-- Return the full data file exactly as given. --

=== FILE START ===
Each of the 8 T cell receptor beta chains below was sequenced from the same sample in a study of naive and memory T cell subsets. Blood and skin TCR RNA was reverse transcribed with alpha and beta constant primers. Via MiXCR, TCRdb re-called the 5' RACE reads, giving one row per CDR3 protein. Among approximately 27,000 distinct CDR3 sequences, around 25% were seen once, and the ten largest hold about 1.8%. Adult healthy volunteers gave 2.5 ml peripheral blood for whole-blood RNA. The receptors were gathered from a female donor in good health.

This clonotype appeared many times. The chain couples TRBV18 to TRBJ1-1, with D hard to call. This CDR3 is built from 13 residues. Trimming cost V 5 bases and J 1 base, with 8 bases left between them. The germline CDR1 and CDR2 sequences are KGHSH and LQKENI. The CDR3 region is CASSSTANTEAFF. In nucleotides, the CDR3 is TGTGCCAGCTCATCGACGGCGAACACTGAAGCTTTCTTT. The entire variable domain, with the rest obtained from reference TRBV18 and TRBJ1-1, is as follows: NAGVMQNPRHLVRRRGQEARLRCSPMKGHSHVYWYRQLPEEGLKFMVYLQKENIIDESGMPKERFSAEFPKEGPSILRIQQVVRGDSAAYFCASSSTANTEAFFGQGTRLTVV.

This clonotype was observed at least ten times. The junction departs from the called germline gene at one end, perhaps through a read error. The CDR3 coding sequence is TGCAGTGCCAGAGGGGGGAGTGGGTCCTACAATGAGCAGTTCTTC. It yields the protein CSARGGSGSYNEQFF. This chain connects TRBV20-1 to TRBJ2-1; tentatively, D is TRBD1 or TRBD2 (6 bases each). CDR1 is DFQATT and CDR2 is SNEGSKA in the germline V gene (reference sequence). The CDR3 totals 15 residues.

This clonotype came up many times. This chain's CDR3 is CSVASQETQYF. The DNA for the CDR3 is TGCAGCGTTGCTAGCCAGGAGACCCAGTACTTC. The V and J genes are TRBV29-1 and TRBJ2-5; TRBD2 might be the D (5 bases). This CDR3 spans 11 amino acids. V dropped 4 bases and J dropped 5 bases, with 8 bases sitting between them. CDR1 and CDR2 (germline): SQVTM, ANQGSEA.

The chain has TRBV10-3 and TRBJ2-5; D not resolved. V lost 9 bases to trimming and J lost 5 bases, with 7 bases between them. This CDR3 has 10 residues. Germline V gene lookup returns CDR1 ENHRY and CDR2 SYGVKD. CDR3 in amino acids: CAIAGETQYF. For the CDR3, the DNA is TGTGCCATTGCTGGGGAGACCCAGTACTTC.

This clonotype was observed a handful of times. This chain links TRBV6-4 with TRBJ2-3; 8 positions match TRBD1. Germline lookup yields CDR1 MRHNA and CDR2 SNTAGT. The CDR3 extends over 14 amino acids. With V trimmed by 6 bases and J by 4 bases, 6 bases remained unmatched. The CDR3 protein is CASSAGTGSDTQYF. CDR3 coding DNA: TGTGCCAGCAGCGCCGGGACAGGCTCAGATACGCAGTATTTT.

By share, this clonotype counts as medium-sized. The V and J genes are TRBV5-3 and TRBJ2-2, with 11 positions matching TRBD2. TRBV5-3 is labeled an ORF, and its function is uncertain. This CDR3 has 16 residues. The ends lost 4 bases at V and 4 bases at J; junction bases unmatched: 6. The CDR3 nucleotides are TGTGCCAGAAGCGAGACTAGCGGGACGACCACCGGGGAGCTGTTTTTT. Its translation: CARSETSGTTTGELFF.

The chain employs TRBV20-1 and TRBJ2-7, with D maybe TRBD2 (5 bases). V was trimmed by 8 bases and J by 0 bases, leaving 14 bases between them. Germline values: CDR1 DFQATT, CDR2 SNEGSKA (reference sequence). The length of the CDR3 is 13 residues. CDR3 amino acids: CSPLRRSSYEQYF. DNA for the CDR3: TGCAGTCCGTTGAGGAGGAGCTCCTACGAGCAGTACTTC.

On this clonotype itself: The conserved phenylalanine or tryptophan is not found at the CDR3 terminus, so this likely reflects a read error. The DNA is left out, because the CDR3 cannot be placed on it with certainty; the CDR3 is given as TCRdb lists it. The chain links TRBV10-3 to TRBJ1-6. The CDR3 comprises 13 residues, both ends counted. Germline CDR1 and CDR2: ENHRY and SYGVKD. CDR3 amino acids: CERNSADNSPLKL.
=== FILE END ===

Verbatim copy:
Each of the 8 T cell receptor beta chains below was sequenced from the same sample in a study of naive and memory T cell subsets. Blood and skin TCR RNA was reverse transcribed with alpha and beta constant primers. Via MiXCR, TCRdb re-called the 5' RACE reads, giving one row per CDR3 protein. Among approximately 27,000 distinct CDR3 sequences, around 25% were seen once, and the ten largest hold about 1.8%. Adult healthy volunteers gave 2.5 ml peripheral blood for whole-blood RNA. The receptors were gathered from a female donor in good health.

This clonotype appeared many times. The chain couples TRBV18 to TRBJ1-1, with D hard to call. This CDR3 is built from 13 residues. Trimming cost V 5 bases and J 1 base, with 8 bases left between them. The germline CDR1 and CDR2 sequences are KGHSH and LQKENI. The CDR3 region is CASSSTANTEAFF. In nucleotides, the CDR3 is TGTGCCAGCTCATCGACGGCGAACACTGAAGCTTTCTTT. The entire variable domain, with the rest obtained from reference TRBV18 and TRBJ1-1, is as follows: NAGVMQNPRHLVRRRGQEARLRCSPMKGHSHVYWYRQLPEEGLKFMVYLQKENIIDESGMPKERFSAEFPKEGPSILRIQQVVRGDSAAYFCASSSTANTEAFFGQGTRLTVV.

This clonotype was observed at least ten times. The junction departs from the called germline gene at one end, perhaps through a read error. The CDR3 coding sequence is TGCAGTGCCAGAGGGGGGAGTGGGTCCTACAATGAGCAGTTCTTC. It yields the protein CSARGGSGSYNEQFF. This chain connects TRBV20-1 to TRBJ2-1; tentatively, D is TRBD1 or TRBD2 (6 bases each). CDR1 is DFQATT and CDR2 is SNEGSKA in the germline V gene (reference sequence). The CDR3 totals 15 residues.

This clonotype came up many times. This chain's CDR3 is CSVASQETQYF. The DNA for the CDR3 is TGCAGCGTTGCTAGCCAGGAGACCCAGTACTTC. The V and J genes are TRBV29-1 and TRBJ2-5; TRBD2 might be the D (5 bases). This CDR3 spans 11 amino acids. V dropped 4 bases and J dropped 5 bases, with 8 bases sitting between them. CDR1 and CDR2 (germline): SQVTM, ANQGSEA.

The chain has TRBV10-3 and TRBJ2-5; D not resolved. V lost 9 bases to trimming and J lost 5 bases, with 7 bases between them. This CDR3 has 10 residues. Germline V gene lookup returns CDR1 ENHRY and CDR2 SYGVKD. CDR3 in amino acids: CAIAGETQYF. For the CDR3, the DNA is TGTGCCATTGCTGGGGAGACCCAGTACTTC.

This clonotype was observed a handful of times. This chain links TRBV6-4 with TRBJ2-3; 8 positions match TRBD1. Germline lookup yields CDR1 MRHNA and CDR2 SNTAGT. The CDR3 extends over 14 amino acids. With V trimmed by 6 bases and J by 4 bases, 6 bases remained unmatched. The CDR3 protein is CASSAGTGSDTQYF. CDR3 coding DNA: TGTGCCAGCAGCGCCGGGACAGGCTCAGATACGCAGTATTTT.

By share, this clonotype counts as medium-sized. The V and J genes are TRBV5-3 and TRBJ2-2, with 11 positions matching TRBD2. TRBV5-3 is labeled an ORF, and its function is uncertain. This CDR3 has 16 residues. The ends lost 4 bases at V and 4 bases at J; junction bases unmatched: 6. The CDR3 nucleotides are TGTGCCAGAAGCGAGACTAGCGGGACGACCACCGGGGAGCTGTTTTTT. Its translation: CARSETSGTTTGELFF.

The chain employs TRBV20-1 and TRBJ2-7, with D maybe TRBD2 (5 bases). V was trimmed by 8 bases and J by 0 bases, leaving 14 bases between them. Germline values: CDR1 DFQATT, CDR2 SNEGSKA (reference sequence). The length of the CDR3 is 13 residues. CDR3 amino acids: CSPLRRSSYEQYF. DNA for the CDR3: TGCAGTCCGTTGAGGAGGAGCTCCTACGAGCAGTACTTC.

On this clonotype itself: The conserved phenylalanine or tryptophan is not found at the CDR3 terminus, so this likely reflects a read error. The DNA is left out, because the CDR3 cannot be placed on it with certainty; the CDR3 is given as TCRdb lists it. The chain links TRBV10-3 to TRBJ1-6. The CDR3 comprises 13 residues, both ends counted. Germline CDR1 and CDR2: ENHRY and SYGVKD. CDR3 amino acids: CERNSADNSPLKL.